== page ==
Monday 20 November 2017

O'Neill delighted with rejuvenated McClean as mercurial winger continues hot streak

Team boss Martin O'Neill. Photo: Reuters
Team boss Martin O'Neill. Photo: Reuters
Paul Hyland

Paul Hyland

Martin O'Neill is leading a charmed life. Once again, he travelled away with a cobbled together team and once again, he came back with a result. This, it has to be said, is a great habit.

Giovanni Trapattoni had a wonderful record and lost just one qualification game on the road in this same stadium three years ago.

It signalled the end of his time with Ireland but now, O'Neill has done something which suggests new beginnings.

For many years, we wondered why Ireland could not beat big teams and O'Neill put that one to bed in France.

Now he has put to rest a 53 year old hoodoo against Austria and more importantly, did it on their own patch. Three absolutely massive qualification points and finally, Ireland have beaten a team ranked above them.

"Naturally I'm delighted after a tough evening. We had to withstand a lot of early pressure but we were very strong in the second half and in terms the achievement. I'm delighted," said O'Neill.

"Team selection is very important but the players still have to go and perform and they did that this evening. It was really brilliant this evening in the second-half.

We asked O'Neill about that before the game and he hedged. Now he can be more certain.

"It was a great goal from James McClean and then a really strong defensive effort. McClean was brilliant tonight, He scored a great, great goal. If the game was on Tuesday, he would not have been able to play. He has a great, great attitude. At the ripe old age of 28, he's improving. He may well take over Jon Walters' mantle.

"I thought David Meyler was really, really excellent. Sometimes when you come on as sub it takes time to get into the game but he made sure that it wouldn't do that.

"It is early days. Austria will be disappointed because they dropped all three points. But something tells me they still have a chance. I always believed this group would be tight and teams will take points off each other.

"We have ten points on the board from four matches and I'm happy with that.

Man of the moment James McClean, now with three goals in three games, held his aching back after the game, suffering for his efforts, but he couldn't wipe the grin off his face.

"It's huge," said McClean. "You look at this group there's no world class teams but there's four very good and Georgia are not bad either.

"We'll take points off each other and for us its about taking points from those around us. It's a massive result.

"Hopefully that gives the platform to really believe we can win this group. There are no easy teams but we have momentum and we're top of the group

McClean had an image of Roy Keane in his head when he advanced on Austria's goal.

"If I had missed the target Roy would have killed me. He hammers us in training that we must hit the target.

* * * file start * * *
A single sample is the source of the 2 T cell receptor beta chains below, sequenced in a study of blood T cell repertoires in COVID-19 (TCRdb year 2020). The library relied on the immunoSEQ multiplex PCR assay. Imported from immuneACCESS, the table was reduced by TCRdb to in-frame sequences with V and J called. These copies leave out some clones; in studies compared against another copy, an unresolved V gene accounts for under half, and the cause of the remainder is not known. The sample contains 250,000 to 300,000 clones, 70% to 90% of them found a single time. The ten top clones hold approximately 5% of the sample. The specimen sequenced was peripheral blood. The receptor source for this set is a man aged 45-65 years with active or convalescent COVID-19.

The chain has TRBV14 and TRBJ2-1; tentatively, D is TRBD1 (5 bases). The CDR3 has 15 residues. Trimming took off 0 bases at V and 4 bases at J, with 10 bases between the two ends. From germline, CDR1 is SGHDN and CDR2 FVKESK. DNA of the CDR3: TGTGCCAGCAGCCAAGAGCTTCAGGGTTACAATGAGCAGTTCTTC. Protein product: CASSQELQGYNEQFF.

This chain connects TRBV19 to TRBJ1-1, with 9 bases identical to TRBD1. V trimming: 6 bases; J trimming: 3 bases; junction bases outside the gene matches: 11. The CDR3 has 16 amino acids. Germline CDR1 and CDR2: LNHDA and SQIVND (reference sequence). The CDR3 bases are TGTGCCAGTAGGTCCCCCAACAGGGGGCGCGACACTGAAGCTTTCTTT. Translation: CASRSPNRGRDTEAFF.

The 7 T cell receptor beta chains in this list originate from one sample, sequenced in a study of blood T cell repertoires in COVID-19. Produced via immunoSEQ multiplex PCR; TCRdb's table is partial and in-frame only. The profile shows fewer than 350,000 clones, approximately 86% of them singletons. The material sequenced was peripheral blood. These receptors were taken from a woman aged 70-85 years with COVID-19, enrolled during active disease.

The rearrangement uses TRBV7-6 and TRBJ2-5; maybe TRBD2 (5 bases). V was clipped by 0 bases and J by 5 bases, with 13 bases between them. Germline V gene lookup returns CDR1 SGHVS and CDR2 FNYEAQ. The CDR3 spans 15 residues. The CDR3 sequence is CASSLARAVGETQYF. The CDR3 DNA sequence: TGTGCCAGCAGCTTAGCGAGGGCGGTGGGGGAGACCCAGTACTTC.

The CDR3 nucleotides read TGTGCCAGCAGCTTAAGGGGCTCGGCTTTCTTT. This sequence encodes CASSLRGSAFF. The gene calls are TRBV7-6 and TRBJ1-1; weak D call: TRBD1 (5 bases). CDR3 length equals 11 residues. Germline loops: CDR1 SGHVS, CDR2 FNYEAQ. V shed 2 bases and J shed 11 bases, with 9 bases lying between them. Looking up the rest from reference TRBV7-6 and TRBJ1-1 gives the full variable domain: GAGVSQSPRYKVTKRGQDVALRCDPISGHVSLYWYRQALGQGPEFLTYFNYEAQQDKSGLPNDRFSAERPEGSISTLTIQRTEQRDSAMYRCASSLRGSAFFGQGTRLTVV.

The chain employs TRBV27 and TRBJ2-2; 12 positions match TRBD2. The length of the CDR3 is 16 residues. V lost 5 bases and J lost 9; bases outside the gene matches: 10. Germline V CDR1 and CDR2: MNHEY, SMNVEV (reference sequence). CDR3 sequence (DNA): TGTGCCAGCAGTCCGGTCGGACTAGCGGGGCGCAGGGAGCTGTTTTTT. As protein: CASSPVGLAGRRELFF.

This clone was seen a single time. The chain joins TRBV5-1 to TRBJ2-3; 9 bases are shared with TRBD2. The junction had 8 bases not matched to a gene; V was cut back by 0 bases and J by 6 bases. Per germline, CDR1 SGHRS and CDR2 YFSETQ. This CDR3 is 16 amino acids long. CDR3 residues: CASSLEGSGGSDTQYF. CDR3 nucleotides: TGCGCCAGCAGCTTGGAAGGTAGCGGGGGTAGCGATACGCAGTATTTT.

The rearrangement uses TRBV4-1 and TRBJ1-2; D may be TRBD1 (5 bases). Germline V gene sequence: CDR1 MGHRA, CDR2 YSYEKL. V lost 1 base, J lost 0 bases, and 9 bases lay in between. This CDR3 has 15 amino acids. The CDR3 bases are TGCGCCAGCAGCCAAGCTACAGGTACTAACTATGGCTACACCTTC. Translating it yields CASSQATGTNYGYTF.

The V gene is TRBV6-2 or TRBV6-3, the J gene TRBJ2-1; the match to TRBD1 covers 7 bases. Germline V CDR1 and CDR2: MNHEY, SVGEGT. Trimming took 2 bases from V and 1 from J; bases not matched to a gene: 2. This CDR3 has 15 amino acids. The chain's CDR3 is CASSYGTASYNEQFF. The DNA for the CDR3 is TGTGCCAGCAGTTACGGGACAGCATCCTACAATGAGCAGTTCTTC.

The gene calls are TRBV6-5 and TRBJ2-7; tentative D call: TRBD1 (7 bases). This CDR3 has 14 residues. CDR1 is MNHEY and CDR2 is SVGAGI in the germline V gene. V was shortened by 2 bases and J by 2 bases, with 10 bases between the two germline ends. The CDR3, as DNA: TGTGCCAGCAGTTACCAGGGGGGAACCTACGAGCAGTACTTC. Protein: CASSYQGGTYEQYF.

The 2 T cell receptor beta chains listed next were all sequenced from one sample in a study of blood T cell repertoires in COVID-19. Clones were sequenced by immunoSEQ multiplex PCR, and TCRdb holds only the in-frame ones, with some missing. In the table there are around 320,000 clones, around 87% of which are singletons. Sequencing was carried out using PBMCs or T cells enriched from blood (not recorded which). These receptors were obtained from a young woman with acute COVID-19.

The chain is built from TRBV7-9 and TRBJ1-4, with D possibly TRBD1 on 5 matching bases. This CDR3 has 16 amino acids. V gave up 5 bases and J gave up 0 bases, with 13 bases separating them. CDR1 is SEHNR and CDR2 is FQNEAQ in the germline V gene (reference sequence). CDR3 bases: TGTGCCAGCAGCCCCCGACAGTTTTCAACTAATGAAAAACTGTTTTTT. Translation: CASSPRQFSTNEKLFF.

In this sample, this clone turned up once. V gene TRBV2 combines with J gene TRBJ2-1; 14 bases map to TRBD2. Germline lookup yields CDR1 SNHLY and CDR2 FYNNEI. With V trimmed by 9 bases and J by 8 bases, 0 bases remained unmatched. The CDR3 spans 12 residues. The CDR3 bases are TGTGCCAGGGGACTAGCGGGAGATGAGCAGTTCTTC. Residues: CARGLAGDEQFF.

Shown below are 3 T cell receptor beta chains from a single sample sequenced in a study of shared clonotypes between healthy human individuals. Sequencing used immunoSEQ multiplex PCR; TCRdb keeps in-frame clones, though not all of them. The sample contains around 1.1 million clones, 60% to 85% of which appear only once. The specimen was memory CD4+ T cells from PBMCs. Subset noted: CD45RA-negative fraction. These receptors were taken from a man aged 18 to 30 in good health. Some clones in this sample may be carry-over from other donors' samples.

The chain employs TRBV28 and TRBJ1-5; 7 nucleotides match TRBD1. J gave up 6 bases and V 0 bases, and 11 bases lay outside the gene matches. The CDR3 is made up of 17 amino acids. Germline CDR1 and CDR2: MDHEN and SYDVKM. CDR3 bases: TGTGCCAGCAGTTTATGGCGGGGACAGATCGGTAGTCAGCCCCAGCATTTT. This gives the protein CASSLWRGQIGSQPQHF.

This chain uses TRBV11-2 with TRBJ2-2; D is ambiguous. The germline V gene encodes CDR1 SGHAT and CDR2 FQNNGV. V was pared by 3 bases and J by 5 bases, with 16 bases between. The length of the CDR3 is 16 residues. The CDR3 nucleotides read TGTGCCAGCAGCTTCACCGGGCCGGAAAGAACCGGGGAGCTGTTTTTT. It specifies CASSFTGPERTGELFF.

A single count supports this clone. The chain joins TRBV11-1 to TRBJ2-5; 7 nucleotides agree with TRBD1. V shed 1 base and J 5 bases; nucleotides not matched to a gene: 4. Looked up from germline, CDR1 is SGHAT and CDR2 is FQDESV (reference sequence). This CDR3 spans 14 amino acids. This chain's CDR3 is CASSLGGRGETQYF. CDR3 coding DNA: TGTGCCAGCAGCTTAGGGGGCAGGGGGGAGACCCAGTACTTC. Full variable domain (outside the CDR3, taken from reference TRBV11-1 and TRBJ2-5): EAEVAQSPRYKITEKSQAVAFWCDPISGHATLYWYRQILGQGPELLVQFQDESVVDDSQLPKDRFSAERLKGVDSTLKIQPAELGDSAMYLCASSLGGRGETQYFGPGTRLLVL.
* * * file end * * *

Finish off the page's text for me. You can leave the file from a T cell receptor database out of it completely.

"I hit it sweetly and it flew through the keepers legs. It was without a doubt my biggest goal for Ireland.

"I've been around now for four or five years. Only now am I starting to lay down a place and make that my own. You play on merit and the performances you put in it so I want to keep pulling my weight.

In a week of wild global politics and the distinct feeling that the earth is shifting under our feet, McClean's goal gives O'Neill and Ireland a position in Group D which is rock solid.

A win was not really in the minds of the Irish fans who rolled up early to the Ernst Happel Stadium. Thoughts of more sombre days greeted them at the ground.

A year after the Bataclan in Paris and the attack on the Stade de France, the Austrian authorities were taking no chances. Everyone was searched and not just a pat down. This required a stoic acceptance of those waiting in line in a biting wind. The snow we were promised passed west of Vienna but it left a sub-zero calling card behind.

In the stadium, the atmosphere was festive if tense. They do like a bit of knees up in this part of the world and while we didn't get the full on thigh-slapping, lederhosen cheerleading we saw the last time we were here, they had enough flags laid out to cover Vienna.

Most home fans were nervous about this game, fully aware that the internal grief within Marcel Koller's squad which emerged after their disastrous trip to France in June has not dissipated.

From the first whistle, however, it was very clear what type of evening this was going to be. Red shirts buzzed around the Irish penalty area with menace and the 3,000 travelling supporters, already severely challenged by the ferocious blast of cold air pushing in from Siberia, bounced on the spot to stay warm but without anything visible on the pitch to inspire such activity.

They were mightily cheered by the sight of Wes Hoolahan in the starting line-up but in that first-quarter when Ireland were firmly on the back foot, those who argue that Hoolahan is not the man for a physical battle away from home seemed to have a point.

Caught in possession more than once, Hoolahan still managed service both sides of the debate he generates with a couple of pressure easing forward thrusts.

But it was magnificent, precision pass for McClean which cut the Austrian defence open and let McClean through with only Ramazan Ozcan to beat.

The ball flew through his legs and into the net, sparking a huge celebration in the two sections of the ground which housed Irish fans.

Not long after, Walters had the ball in the net but his goal was disallowed. It would have allowed for an less nervous final quarter but to be truthful, Austria never really threatened.

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